If mangrove trees had blood, the 54,000 km of Indonesian coastline would be indelibly stained in red.

In the last 25 years, this massacre has reduced this complex amphibious ecosystem by more than 50%. Among many other unique qualities, this biosphere is capable of storing four times more carbon than any other inland tropical forest and home to a biodiversity that has few equals on the face of the earth.

Particularly in the coastal valley of Sawah Luhur, on West Java Island in Indonesia, the soil has been burned up, fishing nets are empty like barren wombs and the water has become a massive grave. Everywhere you look, strange signs of a sick Earth are appearing and fishermen no longer know how to decipher them.

In short, everything is upside down: the night sky shines golden from the perpetual dawn of villages lit and above, the stars have all but disappeared.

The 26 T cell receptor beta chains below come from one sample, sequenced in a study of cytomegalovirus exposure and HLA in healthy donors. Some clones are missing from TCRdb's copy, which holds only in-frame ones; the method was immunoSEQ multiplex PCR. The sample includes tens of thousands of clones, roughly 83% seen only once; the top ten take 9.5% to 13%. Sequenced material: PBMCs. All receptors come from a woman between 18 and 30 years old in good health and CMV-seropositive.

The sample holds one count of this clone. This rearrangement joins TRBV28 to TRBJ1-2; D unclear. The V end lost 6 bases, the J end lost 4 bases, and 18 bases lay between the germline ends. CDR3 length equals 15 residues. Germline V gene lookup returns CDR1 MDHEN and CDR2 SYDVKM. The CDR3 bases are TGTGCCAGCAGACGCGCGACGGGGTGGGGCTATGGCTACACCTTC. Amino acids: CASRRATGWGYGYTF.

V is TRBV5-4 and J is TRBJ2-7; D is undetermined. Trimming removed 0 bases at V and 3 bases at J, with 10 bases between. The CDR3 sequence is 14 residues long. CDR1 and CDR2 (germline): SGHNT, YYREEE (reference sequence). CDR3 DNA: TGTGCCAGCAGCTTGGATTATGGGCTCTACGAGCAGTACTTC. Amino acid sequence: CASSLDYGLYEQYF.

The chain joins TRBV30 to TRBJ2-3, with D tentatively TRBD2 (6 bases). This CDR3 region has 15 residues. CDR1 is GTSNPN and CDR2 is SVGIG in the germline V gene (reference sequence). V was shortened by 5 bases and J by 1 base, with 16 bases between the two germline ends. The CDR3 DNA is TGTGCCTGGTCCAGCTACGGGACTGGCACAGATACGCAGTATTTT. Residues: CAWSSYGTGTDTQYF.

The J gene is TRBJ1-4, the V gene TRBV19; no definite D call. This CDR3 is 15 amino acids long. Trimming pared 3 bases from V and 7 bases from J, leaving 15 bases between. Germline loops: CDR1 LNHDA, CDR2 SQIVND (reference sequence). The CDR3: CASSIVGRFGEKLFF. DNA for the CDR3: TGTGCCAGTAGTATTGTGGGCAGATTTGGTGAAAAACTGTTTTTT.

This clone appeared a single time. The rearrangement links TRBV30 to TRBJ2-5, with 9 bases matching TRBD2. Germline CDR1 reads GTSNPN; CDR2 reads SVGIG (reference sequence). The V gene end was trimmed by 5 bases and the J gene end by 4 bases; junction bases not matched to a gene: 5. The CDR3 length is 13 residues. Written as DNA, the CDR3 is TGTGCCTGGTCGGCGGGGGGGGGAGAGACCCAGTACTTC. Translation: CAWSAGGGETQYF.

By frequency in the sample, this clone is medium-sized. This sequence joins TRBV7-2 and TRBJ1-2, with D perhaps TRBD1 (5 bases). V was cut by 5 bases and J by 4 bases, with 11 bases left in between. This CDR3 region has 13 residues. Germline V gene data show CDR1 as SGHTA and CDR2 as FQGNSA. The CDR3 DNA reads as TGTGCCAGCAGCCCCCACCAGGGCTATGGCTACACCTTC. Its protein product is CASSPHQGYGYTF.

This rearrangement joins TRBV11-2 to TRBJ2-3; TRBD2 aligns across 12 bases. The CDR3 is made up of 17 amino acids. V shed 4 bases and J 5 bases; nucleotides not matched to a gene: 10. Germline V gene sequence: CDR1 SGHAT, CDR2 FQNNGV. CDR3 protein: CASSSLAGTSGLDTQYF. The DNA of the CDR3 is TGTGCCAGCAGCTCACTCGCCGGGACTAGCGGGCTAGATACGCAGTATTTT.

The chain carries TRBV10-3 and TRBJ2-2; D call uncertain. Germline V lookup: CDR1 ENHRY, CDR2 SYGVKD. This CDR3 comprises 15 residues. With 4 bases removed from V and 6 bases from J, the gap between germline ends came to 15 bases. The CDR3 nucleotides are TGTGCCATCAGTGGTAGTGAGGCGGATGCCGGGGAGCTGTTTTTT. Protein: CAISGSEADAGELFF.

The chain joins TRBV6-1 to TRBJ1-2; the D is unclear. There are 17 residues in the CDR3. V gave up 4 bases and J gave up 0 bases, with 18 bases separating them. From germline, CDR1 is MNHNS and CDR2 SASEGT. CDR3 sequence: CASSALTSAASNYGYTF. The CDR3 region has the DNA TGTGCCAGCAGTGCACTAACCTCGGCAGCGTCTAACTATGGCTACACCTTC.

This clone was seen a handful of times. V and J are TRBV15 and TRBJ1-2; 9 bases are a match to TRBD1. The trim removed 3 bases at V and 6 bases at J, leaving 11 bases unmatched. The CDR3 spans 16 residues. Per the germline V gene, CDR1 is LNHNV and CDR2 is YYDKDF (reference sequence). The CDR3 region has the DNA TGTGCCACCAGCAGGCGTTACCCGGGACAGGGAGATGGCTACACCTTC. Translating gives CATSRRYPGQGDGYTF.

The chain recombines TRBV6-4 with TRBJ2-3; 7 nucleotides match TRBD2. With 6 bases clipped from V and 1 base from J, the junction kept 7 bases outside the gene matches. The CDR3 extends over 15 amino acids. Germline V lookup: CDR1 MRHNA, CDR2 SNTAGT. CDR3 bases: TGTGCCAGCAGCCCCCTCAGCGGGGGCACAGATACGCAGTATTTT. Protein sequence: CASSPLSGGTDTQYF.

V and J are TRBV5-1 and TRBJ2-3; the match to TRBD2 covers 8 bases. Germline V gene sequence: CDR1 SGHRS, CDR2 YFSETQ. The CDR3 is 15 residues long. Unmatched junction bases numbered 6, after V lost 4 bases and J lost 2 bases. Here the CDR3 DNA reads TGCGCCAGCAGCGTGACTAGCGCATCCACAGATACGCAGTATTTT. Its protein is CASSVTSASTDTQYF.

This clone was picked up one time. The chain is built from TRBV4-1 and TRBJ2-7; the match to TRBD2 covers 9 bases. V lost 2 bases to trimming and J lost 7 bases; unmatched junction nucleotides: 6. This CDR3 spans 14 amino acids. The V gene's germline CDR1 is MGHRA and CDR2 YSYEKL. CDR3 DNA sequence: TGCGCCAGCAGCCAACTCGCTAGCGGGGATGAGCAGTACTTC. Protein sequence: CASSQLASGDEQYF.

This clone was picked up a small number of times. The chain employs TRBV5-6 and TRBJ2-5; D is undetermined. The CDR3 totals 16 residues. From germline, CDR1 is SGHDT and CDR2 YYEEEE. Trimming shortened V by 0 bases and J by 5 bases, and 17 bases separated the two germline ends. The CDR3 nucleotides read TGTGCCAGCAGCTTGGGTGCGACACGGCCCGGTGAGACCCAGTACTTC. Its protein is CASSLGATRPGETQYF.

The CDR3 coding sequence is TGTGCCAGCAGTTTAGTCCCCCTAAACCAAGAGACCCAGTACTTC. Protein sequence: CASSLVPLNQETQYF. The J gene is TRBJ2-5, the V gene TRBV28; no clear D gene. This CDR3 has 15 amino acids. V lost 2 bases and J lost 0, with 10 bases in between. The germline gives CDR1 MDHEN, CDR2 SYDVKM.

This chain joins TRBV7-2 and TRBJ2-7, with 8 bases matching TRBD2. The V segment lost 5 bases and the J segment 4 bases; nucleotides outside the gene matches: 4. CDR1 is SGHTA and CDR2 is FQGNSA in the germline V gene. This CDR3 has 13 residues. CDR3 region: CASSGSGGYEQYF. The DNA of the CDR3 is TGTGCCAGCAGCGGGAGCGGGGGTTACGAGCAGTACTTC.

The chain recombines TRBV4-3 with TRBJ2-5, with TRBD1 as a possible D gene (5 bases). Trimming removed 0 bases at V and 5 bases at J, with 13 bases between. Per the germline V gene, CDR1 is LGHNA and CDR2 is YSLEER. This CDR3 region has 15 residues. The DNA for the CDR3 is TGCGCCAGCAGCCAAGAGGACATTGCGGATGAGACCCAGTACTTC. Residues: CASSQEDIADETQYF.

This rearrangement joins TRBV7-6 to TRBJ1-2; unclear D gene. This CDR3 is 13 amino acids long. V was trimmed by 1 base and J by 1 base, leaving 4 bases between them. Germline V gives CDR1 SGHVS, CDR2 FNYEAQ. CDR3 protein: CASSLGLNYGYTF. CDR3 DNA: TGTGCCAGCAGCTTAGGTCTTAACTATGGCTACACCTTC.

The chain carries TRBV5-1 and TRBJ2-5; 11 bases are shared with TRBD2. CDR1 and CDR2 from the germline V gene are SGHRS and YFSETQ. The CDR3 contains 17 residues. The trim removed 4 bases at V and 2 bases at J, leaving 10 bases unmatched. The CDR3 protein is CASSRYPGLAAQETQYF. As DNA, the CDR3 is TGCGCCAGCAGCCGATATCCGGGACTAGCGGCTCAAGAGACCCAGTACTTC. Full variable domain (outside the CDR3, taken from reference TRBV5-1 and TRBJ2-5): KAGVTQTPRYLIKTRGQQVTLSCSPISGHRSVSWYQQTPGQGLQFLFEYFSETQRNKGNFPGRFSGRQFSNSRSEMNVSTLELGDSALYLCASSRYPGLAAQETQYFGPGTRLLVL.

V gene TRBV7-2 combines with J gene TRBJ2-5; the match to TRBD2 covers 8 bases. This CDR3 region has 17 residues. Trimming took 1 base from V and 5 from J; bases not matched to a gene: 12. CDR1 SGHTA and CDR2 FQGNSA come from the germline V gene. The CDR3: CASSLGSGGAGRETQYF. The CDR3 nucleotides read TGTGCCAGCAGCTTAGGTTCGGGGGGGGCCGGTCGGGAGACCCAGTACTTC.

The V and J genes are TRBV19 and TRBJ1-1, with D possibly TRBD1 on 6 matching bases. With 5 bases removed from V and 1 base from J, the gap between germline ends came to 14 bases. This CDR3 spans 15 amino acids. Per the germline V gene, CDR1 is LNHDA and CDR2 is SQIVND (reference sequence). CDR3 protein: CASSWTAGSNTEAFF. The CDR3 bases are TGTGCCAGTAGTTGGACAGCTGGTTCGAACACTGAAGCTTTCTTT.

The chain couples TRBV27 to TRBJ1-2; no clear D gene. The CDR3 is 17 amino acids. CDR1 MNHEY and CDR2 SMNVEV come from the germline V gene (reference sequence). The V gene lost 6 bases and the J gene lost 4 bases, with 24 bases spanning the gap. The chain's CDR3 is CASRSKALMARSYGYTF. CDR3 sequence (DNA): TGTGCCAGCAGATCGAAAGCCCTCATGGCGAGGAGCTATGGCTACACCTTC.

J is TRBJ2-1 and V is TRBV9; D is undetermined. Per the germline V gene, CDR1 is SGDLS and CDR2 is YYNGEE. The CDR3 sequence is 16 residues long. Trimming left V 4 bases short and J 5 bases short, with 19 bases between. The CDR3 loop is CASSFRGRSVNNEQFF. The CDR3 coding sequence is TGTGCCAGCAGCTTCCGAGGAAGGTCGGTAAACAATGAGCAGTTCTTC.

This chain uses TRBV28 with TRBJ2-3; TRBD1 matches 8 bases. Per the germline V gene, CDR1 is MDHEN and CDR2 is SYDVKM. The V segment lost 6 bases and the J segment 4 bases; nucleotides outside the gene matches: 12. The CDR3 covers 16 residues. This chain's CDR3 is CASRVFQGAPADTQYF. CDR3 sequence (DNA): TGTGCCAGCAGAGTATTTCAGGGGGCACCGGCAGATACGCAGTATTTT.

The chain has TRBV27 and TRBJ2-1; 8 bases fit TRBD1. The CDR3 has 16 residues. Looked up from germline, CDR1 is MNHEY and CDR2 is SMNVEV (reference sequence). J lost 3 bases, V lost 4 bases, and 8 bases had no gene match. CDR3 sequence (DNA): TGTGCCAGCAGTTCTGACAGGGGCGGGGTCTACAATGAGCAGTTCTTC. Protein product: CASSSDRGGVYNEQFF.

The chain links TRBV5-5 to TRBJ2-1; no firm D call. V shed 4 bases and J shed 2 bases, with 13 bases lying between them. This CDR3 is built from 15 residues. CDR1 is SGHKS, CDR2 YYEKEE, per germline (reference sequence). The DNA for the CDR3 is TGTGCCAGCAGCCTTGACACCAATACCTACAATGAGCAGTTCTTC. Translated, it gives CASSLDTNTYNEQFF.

Below them, the tree(s) of life is dying under a fierce blood moon. The vital yet invisible network that inextricably links the life of every being on Earth has been torn apart. We all have lost.

—Elisabetta Zavoli

Editor’s Note: The Tree of Life is part
is part of a larger project Zavoli has been shooting since 2012: A Fistful of Shrimp. At the moment, Zavoli is working further on the full journalistic story thanks to a grant from the European Journalism Centre which she received in May 2016.

The investigation is ongoing and takes place between Indonesia, Italy and the Netherlands. An interactive web documentary will be released between November and December 2016.